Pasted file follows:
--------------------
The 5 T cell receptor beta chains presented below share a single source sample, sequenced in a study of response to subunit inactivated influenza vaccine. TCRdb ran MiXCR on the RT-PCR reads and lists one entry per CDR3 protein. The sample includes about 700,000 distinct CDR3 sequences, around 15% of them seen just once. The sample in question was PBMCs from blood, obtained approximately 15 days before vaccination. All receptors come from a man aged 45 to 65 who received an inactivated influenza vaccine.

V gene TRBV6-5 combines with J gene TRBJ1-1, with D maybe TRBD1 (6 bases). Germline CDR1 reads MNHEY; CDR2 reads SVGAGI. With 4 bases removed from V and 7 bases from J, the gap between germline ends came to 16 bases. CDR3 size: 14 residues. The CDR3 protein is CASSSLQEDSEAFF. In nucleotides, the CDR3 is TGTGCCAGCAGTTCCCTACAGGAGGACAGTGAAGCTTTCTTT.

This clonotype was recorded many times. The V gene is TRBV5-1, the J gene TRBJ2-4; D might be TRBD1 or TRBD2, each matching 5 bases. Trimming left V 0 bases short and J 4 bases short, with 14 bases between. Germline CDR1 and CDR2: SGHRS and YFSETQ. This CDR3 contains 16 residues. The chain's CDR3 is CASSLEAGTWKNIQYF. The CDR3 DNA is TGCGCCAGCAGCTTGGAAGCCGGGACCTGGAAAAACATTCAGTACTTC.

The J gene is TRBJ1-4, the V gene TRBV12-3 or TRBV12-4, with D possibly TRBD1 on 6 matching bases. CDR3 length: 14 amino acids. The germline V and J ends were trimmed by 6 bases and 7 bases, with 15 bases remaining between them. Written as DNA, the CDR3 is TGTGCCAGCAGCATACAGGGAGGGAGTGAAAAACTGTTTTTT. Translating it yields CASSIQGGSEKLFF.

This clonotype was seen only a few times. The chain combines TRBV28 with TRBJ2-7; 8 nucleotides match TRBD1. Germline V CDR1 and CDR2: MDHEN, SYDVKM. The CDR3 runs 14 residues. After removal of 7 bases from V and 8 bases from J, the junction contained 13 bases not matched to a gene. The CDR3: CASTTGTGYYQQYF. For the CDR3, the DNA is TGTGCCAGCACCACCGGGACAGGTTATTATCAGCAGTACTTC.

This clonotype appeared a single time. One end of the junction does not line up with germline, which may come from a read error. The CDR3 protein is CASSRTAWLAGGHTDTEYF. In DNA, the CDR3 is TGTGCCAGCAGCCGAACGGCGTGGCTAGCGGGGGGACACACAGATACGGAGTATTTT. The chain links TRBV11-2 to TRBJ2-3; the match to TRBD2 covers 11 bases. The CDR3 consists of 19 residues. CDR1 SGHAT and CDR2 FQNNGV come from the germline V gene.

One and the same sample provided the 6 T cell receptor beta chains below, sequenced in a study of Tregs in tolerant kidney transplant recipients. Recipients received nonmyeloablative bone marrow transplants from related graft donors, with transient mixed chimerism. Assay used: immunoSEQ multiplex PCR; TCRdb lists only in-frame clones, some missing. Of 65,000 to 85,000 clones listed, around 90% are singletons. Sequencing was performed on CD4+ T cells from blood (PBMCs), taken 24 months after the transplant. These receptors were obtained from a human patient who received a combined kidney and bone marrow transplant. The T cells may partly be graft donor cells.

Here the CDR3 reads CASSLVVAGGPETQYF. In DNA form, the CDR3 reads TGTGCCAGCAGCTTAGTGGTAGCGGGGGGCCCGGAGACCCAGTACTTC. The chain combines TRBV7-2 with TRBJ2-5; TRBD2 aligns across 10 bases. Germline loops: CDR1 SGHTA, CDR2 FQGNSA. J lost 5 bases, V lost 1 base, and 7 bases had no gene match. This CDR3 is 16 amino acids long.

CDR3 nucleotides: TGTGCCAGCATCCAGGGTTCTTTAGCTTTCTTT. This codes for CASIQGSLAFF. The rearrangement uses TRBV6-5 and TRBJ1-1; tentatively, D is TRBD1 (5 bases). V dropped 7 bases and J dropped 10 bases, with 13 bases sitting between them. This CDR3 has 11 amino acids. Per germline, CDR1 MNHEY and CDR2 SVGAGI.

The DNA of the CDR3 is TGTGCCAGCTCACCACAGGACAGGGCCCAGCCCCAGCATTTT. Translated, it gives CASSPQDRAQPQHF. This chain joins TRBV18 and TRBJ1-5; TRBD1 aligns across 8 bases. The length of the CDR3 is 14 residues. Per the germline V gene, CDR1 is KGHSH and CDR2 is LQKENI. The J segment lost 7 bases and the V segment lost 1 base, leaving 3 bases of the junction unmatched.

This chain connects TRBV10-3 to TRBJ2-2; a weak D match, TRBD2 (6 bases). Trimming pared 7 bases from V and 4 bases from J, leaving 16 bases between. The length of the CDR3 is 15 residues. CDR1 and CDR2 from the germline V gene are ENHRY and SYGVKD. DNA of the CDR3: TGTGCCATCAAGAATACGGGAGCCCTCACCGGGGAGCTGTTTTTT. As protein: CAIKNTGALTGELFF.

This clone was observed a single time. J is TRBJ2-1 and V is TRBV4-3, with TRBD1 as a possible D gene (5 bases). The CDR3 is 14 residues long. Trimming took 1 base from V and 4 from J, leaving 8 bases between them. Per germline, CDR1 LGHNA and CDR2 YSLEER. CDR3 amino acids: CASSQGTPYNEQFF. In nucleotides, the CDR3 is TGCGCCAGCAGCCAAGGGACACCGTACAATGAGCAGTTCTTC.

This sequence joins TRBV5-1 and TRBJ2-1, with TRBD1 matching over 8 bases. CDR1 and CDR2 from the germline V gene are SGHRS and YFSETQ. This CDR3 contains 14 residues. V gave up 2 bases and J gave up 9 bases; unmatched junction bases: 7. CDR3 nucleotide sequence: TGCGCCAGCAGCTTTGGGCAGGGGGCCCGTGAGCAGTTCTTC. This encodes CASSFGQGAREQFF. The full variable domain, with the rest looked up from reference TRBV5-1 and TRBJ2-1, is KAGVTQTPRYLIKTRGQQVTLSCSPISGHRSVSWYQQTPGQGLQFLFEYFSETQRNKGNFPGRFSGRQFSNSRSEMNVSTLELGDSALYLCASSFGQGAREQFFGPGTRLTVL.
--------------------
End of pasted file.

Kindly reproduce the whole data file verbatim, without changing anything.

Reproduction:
The 5 T cell receptor beta chains presented below share a single source sample, sequenced in a study of response to subunit inactivated influenza vaccine. TCRdb ran MiXCR on the RT-PCR reads and lists one entry per CDR3 protein. The sample includes about 700,000 distinct CDR3 sequences, around 15% of them seen just once. The sample in question was PBMCs from blood, obtained approximately 15 days before vaccination. All receptors come from a man aged 45 to 65 who received an inactivated influenza vaccine.

V gene TRBV6-5 combines with J gene TRBJ1-1, with D maybe TRBD1 (6 bases). Germline CDR1 reads MNHEY; CDR2 reads SVGAGI. With 4 bases removed from V and 7 bases from J, the gap between germline ends came to 16 bases. CDR3 size: 14 residues. The CDR3 protein is CASSSLQEDSEAFF. In nucleotides, the CDR3 is TGTGCCAGCAGTTCCCTACAGGAGGACAGTGAAGCTTTCTTT.

This clonotype was recorded many times. The V gene is TRBV5-1, the J gene TRBJ2-4; D might be TRBD1 or TRBD2, each matching 5 bases. Trimming left V 0 bases short and J 4 bases short, with 14 bases between. Germline CDR1 and CDR2: SGHRS and YFSETQ. This CDR3 contains 16 residues. The chain's CDR3 is CASSLEAGTWKNIQYF. The CDR3 DNA is TGCGCCAGCAGCTTGGAAGCCGGGACCTGGAAAAACATTCAGTACTTC.

The J gene is TRBJ1-4, the V gene TRBV12-3 or TRBV12-4, with D possibly TRBD1 on 6 matching bases. CDR3 length: 14 amino acids. The germline V and J ends were trimmed by 6 bases and 7 bases, with 15 bases remaining between them. Written as DNA, the CDR3 is TGTGCCAGCAGCATACAGGGAGGGAGTGAAAAACTGTTTTTT. Translating it yields CASSIQGGSEKLFF.

This clonotype was seen only a few times. The chain combines TRBV28 with TRBJ2-7; 8 nucleotides match TRBD1. Germline V CDR1 and CDR2: MDHEN, SYDVKM. The CDR3 runs 14 residues. After removal of 7 bases from V and 8 bases from J, the junction contained 13 bases not matched to a gene. The CDR3: CASTTGTGYYQQYF. For the CDR3, the DNA is TGTGCCAGCACCACCGGGACAGGTTATTATCAGCAGTACTTC.

This clonotype appeared a single time. One end of the junction does not line up with germline, which may come from a read error. The CDR3 protein is CASSRTAWLAGGHTDTEYF. In DNA, the CDR3 is TGTGCCAGCAGCCGAACGGCGTGGCTAGCGGGGGGACACACAGATACGGAGTATTTT. The chain links TRBV11-2 to TRBJ2-3; the match to TRBD2 covers 11 bases. The CDR3 consists of 19 residues. CDR1 SGHAT and CDR2 FQNNGV come from the germline V gene.

One and the same sample provided the 6 T cell receptor beta chains below, sequenced in a study of Tregs in tolerant kidney transplant recipients. Recipients received nonmyeloablative bone marrow transplants from related graft donors, with transient mixed chimerism. Assay used: immunoSEQ multiplex PCR; TCRdb lists only in-frame clones, some missing. Of 65,000 to 85,000 clones listed, around 90% are singletons. Sequencing was performed on CD4+ T cells from blood (PBMCs), taken 24 months after the transplant. These receptors were obtained from a human patient who received a combined kidney and bone marrow transplant. The T cells may partly be graft donor cells.

Here the CDR3 reads CASSLVVAGGPETQYF. In DNA form, the CDR3 reads TGTGCCAGCAGCTTAGTGGTAGCGGGGGGCCCGGAGACCCAGTACTTC. The chain combines TRBV7-2 with TRBJ2-5; TRBD2 aligns across 10 bases. Germline loops: CDR1 SGHTA, CDR2 FQGNSA. J lost 5 bases, V lost 1 base, and 7 bases had no gene match. This CDR3 is 16 amino acids long.

CDR3 nucleotides: TGTGCCAGCATCCAGGGTTCTTTAGCTTTCTTT. This codes for CASIQGSLAFF. The rearrangement uses TRBV6-5 and TRBJ1-1; tentatively, D is TRBD1 (5 bases). V dropped 7 bases and J dropped 10 bases, with 13 bases sitting between them. This CDR3 has 11 amino acids. Per germline, CDR1 MNHEY and CDR2 SVGAGI.

The DNA of the CDR3 is TGTGCCAGCTCACCACAGGACAGGGCCCAGCCCCAGCATTTT. Translated, it gives CASSPQDRAQPQHF. This chain joins TRBV18 and TRBJ1-5; TRBD1 aligns across 8 bases. The length of the CDR3 is 14 residues. Per the germline V gene, CDR1 is KGHSH and CDR2 is LQKENI. The J segment lost 7 bases and the V segment lost 1 base, leaving 3 bases of the junction unmatched.

This chain connects TRBV10-3 to TRBJ2-2; a weak D match, TRBD2 (6 bases). Trimming pared 7 bases from V and 4 bases from J, leaving 16 bases between. The length of the CDR3 is 15 residues. CDR1 and CDR2 from the germline V gene are ENHRY and SYGVKD. DNA of the CDR3: TGTGCCATCAAGAATACGGGAGCCCTCACCGGGGAGCTGTTTTTT. As protein: CAIKNTGALTGELFF.

This clone was observed a single time. J is TRBJ2-1 and V is TRBV4-3, with TRBD1 as a possible D gene (5 bases). The CDR3 is 14 residues long. Trimming took 1 base from V and 4 from J, leaving 8 bases between them. Per germline, CDR1 LGHNA and CDR2 YSLEER. CDR3 amino acids: CASSQGTPYNEQFF. In nucleotides, the CDR3 is TGCGCCAGCAGCCAAGGGACACCGTACAATGAGCAGTTCTTC.

This sequence joins TRBV5-1 and TRBJ2-1, with TRBD1 matching over 8 bases. CDR1 and CDR2 from the germline V gene are SGHRS and YFSETQ. This CDR3 contains 14 residues. V gave up 2 bases and J gave up 9 bases; unmatched junction bases: 7. CDR3 nucleotide sequence: TGCGCCAGCAGCTTTGGGCAGGGGGCCCGTGAGCAGTTCTTC. This encodes CASSFGQGAREQFF. The full variable domain, with the rest looked up from reference TRBV5-1 and TRBJ2-1, is KAGVTQTPRYLIKTRGQQVTLSCSPISGHRSVSWYQQTPGQGLQFLFEYFSETQRNKGNFPGRFSGRQFSNSRSEMNVSTLELGDSALYLCASSFGQGAREQFFGPGTRLTVL.